At the end of April, following a dramatic march higher by the stock market, I wrote in Kelly Letter Note 17:
Since March 5, Double the Dow and Maximum Midcap are up 18% and 19% respectively. . . . This pace will surely slow down. . . . I think we're in for a little more upside, but that we'll be heading lower in the medium term.
That's exactly what happened.
Now, we're at the end of that medium term, and I'm changing my outlook. I think we're in for a little more downside, but that we'll be heading higher in the medium term.
Friday's non-farm payroll data have people talking about recession as if it's a foregone conclusion. While it's true that non-farm payrolls turn negative in front of a recession, not every instance of those payrolls dropping has presaged a recession.
In fact, only 4 of the last 12 negative non-farm payroll reports have been followed by a recession.
The latest report is a curiosity in that 4,000 jobs were lost, but unemployment remains a low 4.6%.
The situation is just not that bad. Sometimes you look over the comments about the market and wonder at how young the writers must be -- or at least how uninterested in recent history.
The sudden crash of 1987, the Mexican peso blow-up of 1994, the Asian Contagion of 1997, the implosion of Long-Term Capital Management in 1998, and 9/11 in 2001 all created dire headlines and talk of systemic shutdowns in the world's financial system. Recession was supposedly around the corner in each case. It never showed up. It may very well blow off the party this time around, too.
Insiders bought at a pace greater than usual in August. That's a good sign. Actually, it's more than that. It's one of the best signs you can find. Nobody knows a business better than the people running it, and the only time they buy shares of their company is when they think the price of those shares will rise. They're usually correct.
The high volume of insider buying last month was a vote of confidence in the general stock market by people who know their separate pieces of it well.
Another thumbs-up is the lack of euphoria in the market. This year has looked nothing like 1999 when the internet was destined to change all the rules, thereby making bear markets a part of history. At least that bear market which followed made history -- as one of the biggest we've seen.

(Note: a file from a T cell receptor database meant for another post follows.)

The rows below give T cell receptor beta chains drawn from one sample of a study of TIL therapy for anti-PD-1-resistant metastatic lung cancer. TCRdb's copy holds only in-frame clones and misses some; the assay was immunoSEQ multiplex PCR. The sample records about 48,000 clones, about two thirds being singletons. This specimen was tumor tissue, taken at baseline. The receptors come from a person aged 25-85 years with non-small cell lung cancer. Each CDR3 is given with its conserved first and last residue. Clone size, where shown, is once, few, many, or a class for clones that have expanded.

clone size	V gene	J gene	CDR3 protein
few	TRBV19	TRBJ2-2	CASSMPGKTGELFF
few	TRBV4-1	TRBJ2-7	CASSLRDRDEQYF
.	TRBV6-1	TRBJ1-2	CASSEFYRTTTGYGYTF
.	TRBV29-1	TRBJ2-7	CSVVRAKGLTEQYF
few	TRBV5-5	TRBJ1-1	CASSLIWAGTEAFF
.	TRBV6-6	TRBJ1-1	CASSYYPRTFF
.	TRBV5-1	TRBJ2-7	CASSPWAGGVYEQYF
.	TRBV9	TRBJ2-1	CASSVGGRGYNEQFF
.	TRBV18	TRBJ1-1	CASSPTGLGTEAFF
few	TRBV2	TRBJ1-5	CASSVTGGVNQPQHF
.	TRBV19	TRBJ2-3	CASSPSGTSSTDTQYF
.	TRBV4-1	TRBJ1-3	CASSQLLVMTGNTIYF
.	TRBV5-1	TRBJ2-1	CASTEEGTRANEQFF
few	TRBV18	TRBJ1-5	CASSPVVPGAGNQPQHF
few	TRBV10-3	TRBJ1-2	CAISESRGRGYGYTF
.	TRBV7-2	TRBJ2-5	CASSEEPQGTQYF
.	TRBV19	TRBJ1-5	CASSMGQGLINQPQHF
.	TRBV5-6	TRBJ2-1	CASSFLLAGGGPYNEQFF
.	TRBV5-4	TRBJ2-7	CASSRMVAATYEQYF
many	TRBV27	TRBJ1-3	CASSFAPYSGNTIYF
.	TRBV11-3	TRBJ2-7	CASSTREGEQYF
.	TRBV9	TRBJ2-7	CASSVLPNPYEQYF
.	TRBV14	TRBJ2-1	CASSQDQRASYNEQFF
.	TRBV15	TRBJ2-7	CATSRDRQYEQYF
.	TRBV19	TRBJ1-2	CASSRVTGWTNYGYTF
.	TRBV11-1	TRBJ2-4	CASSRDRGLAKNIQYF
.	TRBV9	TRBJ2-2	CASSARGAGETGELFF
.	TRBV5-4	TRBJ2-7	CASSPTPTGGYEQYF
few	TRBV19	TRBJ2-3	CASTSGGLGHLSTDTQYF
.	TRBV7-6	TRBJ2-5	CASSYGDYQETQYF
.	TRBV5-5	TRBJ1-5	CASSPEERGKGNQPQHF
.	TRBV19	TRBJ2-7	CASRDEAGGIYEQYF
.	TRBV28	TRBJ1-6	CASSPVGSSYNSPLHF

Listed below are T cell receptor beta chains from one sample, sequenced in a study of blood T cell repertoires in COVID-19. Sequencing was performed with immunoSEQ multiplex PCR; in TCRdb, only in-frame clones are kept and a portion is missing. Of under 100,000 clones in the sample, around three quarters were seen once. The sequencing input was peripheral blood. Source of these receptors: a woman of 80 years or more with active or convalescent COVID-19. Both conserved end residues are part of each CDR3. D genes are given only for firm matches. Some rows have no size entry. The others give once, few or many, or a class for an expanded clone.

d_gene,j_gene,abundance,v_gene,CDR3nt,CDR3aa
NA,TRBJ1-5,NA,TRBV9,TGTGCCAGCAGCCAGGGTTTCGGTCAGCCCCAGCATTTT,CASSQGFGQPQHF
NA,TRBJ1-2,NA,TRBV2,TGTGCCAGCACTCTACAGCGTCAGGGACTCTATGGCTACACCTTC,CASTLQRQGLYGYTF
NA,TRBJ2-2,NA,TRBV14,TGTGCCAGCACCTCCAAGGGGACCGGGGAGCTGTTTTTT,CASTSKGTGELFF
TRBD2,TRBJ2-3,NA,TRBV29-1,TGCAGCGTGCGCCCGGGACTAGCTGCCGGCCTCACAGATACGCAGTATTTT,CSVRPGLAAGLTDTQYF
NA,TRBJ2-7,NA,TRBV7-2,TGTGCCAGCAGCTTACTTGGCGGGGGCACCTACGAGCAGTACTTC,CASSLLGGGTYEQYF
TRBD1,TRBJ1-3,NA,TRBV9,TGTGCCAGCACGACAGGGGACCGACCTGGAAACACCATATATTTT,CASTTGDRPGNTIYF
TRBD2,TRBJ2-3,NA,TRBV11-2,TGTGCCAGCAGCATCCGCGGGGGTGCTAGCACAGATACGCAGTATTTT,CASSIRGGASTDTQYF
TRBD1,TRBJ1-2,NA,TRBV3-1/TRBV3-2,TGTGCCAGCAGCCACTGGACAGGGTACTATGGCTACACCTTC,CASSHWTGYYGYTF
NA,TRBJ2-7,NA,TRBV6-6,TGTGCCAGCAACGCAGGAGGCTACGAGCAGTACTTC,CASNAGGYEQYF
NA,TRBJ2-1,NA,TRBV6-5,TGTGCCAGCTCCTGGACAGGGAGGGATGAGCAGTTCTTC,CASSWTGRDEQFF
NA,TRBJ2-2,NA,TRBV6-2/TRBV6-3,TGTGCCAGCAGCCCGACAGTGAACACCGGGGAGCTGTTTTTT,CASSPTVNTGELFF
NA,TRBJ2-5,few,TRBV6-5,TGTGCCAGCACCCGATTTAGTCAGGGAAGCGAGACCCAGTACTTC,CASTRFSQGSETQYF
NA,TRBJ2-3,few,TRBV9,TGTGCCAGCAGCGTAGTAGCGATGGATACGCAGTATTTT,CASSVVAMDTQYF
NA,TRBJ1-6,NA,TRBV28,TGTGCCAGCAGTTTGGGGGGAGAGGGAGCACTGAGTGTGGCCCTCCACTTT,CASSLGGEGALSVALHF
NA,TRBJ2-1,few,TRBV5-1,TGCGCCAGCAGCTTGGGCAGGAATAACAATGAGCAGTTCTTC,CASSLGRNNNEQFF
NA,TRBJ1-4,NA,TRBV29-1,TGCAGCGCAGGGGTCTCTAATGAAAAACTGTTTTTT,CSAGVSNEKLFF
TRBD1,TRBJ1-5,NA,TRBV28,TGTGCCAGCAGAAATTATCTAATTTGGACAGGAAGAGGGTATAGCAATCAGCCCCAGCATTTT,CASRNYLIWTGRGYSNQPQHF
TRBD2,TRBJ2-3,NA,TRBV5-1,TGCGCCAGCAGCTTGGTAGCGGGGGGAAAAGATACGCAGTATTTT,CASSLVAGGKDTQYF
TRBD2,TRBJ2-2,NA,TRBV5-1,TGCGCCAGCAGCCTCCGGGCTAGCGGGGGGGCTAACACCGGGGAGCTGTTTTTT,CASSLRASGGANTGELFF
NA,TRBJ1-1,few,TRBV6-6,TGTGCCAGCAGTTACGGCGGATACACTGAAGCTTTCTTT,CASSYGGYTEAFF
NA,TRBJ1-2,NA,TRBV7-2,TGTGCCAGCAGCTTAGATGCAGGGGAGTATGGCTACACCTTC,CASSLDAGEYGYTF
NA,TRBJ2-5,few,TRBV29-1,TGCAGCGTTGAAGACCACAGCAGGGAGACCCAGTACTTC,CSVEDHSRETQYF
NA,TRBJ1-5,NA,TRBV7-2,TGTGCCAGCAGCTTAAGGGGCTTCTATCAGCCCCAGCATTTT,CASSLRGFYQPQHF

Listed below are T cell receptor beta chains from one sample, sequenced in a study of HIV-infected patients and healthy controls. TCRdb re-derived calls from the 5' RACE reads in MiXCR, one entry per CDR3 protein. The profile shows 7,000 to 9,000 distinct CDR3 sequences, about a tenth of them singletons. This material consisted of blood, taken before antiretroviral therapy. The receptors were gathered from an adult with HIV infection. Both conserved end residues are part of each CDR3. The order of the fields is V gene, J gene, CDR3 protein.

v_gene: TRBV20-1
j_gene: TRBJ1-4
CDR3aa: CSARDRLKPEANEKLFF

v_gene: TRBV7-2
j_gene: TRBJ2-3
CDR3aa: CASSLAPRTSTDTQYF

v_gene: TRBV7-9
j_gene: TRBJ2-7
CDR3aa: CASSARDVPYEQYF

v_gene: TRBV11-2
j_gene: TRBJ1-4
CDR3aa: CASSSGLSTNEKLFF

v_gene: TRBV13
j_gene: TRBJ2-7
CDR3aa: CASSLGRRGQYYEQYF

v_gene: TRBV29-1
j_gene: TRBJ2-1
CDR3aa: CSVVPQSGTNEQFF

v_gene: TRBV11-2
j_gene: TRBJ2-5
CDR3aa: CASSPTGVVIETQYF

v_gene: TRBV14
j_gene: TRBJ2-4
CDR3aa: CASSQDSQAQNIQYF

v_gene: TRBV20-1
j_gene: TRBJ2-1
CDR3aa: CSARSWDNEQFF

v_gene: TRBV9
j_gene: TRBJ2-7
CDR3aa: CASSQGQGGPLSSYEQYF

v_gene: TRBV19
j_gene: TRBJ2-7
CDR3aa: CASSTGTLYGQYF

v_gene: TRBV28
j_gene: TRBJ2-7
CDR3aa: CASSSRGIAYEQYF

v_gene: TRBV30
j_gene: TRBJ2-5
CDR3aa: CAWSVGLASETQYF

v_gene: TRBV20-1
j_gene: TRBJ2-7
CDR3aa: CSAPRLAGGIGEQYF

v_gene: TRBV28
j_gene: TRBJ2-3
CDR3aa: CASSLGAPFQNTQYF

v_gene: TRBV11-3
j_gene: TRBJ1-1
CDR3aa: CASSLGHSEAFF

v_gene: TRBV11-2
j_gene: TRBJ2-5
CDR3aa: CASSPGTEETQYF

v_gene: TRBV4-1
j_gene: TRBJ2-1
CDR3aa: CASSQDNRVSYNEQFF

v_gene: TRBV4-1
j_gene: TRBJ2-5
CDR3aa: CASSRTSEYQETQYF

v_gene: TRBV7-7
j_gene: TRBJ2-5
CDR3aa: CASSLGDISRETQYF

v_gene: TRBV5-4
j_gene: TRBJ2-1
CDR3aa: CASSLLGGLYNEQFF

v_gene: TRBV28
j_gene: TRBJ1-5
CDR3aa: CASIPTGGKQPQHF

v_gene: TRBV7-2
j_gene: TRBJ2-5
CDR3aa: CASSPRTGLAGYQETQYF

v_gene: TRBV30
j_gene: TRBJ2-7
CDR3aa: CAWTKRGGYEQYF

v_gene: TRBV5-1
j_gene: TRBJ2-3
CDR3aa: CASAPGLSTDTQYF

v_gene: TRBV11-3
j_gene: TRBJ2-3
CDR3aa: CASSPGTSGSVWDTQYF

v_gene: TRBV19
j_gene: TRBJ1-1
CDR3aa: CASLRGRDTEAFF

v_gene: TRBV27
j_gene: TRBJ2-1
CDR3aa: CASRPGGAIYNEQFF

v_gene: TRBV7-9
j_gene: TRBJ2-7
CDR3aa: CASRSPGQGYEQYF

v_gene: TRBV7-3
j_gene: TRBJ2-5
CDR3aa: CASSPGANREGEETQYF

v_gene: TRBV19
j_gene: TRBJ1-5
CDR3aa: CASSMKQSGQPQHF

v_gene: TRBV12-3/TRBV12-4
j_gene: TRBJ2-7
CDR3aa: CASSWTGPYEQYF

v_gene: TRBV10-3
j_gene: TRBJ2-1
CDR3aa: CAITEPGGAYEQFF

Nope, people are pretty clear-headed these days. Nobody's talking stocks on the street. I'm not collecting tips on airplanes the way I did in the late 1990s. The average guy and gal hasn't piled into stocks.
Still another reason to open your wallet is that the market's earnings yield is better than the yield on corporate bonds. That view shows the current stock market to be undervalued -- right where you want it to be when buying.
There's not a lot to this, actually.
The market has done well for a long time, did exceedingly well from last fall to last spring, was due for a pullback, got it, and is now dusting itself off for another run higher. It will not go straight forward. It will stagger to its feet, and then get going. That's why I wrote above that we'll have a little more downside.
For those who've been waiting to start a permanent portfolio, now's the time. Do not put your whole nest egg in tomorrow. Be smart. Put part of it in now, part later, and make regular contributions thereafter. Volatility will not -- and will never -- go away. Take advantage of it by staggering your big money moves. I suggest Maximum Midcap as the best strategy.
While I think stocks are gearing for a push higher, I think the housing market has some more work to do on the downside. Last May I sent a report to subscribers that concluded there were no compelling bargains in housing yet. We're a lot closer to those bargains now than we were then, making that conclusion a prescient one in retrospect. In the letter, I'm watching what I consider to be one of the best homebuilders for the long haul, currently deeply discounted but not yet cheap enough for us. It's close, though.
We will most likely be witness to a good buying opportunity in real estate soon. If all goes as planned in the end-of-year stock market surge, money made in stocks could later be moved into bargain property prices for a double whammy of appreciation.
That's exactly what The Kelly Letter (in paper form) navigated in the late 1990s, when dot-com profits were wisely redirected to low property prices before the two categories switched seats. We turned pennies to dollars, then used those dollars to buy houses priced in pennies.
Good times are on the way. Make sure you're ready.